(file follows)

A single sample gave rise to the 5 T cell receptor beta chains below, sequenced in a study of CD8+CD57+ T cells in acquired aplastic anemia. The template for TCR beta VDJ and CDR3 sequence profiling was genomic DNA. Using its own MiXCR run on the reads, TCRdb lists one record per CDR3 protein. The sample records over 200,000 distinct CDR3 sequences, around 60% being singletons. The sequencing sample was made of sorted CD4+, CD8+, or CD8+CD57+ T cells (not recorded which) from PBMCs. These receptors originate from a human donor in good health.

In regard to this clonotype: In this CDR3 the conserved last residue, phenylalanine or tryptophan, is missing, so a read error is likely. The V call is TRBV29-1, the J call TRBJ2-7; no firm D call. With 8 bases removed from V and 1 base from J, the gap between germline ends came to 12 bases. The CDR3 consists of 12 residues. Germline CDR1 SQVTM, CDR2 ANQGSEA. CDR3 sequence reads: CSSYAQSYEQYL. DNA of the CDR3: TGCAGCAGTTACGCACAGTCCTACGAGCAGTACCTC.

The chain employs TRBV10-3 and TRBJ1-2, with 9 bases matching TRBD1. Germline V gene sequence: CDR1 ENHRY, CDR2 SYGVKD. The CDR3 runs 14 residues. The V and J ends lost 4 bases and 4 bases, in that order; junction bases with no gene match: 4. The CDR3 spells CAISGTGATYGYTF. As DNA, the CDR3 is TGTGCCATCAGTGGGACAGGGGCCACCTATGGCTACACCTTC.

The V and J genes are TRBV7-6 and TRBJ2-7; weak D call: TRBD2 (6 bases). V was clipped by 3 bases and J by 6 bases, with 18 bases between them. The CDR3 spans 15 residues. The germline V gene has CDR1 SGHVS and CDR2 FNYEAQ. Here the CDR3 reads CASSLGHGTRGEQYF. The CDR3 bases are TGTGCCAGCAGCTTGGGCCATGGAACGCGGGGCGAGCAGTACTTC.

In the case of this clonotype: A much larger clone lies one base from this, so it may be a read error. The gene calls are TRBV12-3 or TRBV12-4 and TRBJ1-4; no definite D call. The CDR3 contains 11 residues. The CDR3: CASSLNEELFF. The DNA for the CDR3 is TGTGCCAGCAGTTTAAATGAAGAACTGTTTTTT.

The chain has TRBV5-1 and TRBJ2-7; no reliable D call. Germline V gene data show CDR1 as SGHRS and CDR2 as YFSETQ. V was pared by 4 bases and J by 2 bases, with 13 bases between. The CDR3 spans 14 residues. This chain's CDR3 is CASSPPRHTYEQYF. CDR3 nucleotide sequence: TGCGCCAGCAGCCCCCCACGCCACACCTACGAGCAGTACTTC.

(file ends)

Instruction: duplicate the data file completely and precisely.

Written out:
A single sample gave rise to the 5 T cell receptor beta chains below, sequenced in a study of CD8+CD57+ T cells in acquired aplastic anemia. The template for TCR beta VDJ and CDR3 sequence profiling was genomic DNA. Using its own MiXCR run on the reads, TCRdb lists one record per CDR3 protein. The sample records over 200,000 distinct CDR3 sequences, around 60% being singletons. The sequencing sample was made of sorted CD4+, CD8+, or CD8+CD57+ T cells (not recorded which) from PBMCs. These receptors originate from a human donor in good health.

In regard to this clonotype: In this CDR3 the conserved last residue, phenylalanine or tryptophan, is missing, so a read error is likely. The V call is TRBV29-1, the J call TRBJ2-7; no firm D call. With 8 bases removed from V and 1 base from J, the gap between germline ends came to 12 bases. The CDR3 consists of 12 residues. Germline CDR1 SQVTM, CDR2 ANQGSEA. CDR3 sequence reads: CSSYAQSYEQYL. DNA of the CDR3: TGCAGCAGTTACGCACAGTCCTACGAGCAGTACCTC.

The chain employs TRBV10-3 and TRBJ1-2, with 9 bases matching TRBD1. Germline V gene sequence: CDR1 ENHRY, CDR2 SYGVKD. The CDR3 runs 14 residues. The V and J ends lost 4 bases and 4 bases, in that order; junction bases with no gene match: 4. The CDR3 spells CAISGTGATYGYTF. As DNA, the CDR3 is TGTGCCATCAGTGGGACAGGGGCCACCTATGGCTACACCTTC.

The V and J genes are TRBV7-6 and TRBJ2-7; weak D call: TRBD2 (6 bases). V was clipped by 3 bases and J by 6 bases, with 18 bases between them. The CDR3 spans 15 residues. The germline V gene has CDR1 SGHVS and CDR2 FNYEAQ. Here the CDR3 reads CASSLGHGTRGEQYF. The CDR3 bases are TGTGCCAGCAGCTTGGGCCATGGAACGCGGGGCGAGCAGTACTTC.

In the case of this clonotype: A much larger clone lies one base from this, so it may be a read error. The gene calls are TRBV12-3 or TRBV12-4 and TRBJ1-4; no definite D call. The CDR3 contains 11 residues. The CDR3: CASSLNEELFF. The DNA for the CDR3 is TGTGCCAGCAGTTTAAATGAAGAACTGTTTTTT.

The chain has TRBV5-1 and TRBJ2-7; no reliable D call. Germline V gene data show CDR1 as SGHRS and CDR2 as YFSETQ. V was pared by 4 bases and J by 2 bases, with 13 bases between. The CDR3 spans 14 residues. This chain's CDR3 is CASSPPRHTYEQYF. CDR3 nucleotide sequence: TGCGCCAGCAGCCCCCCACGCCACACCTACGAGCAGTACTTC.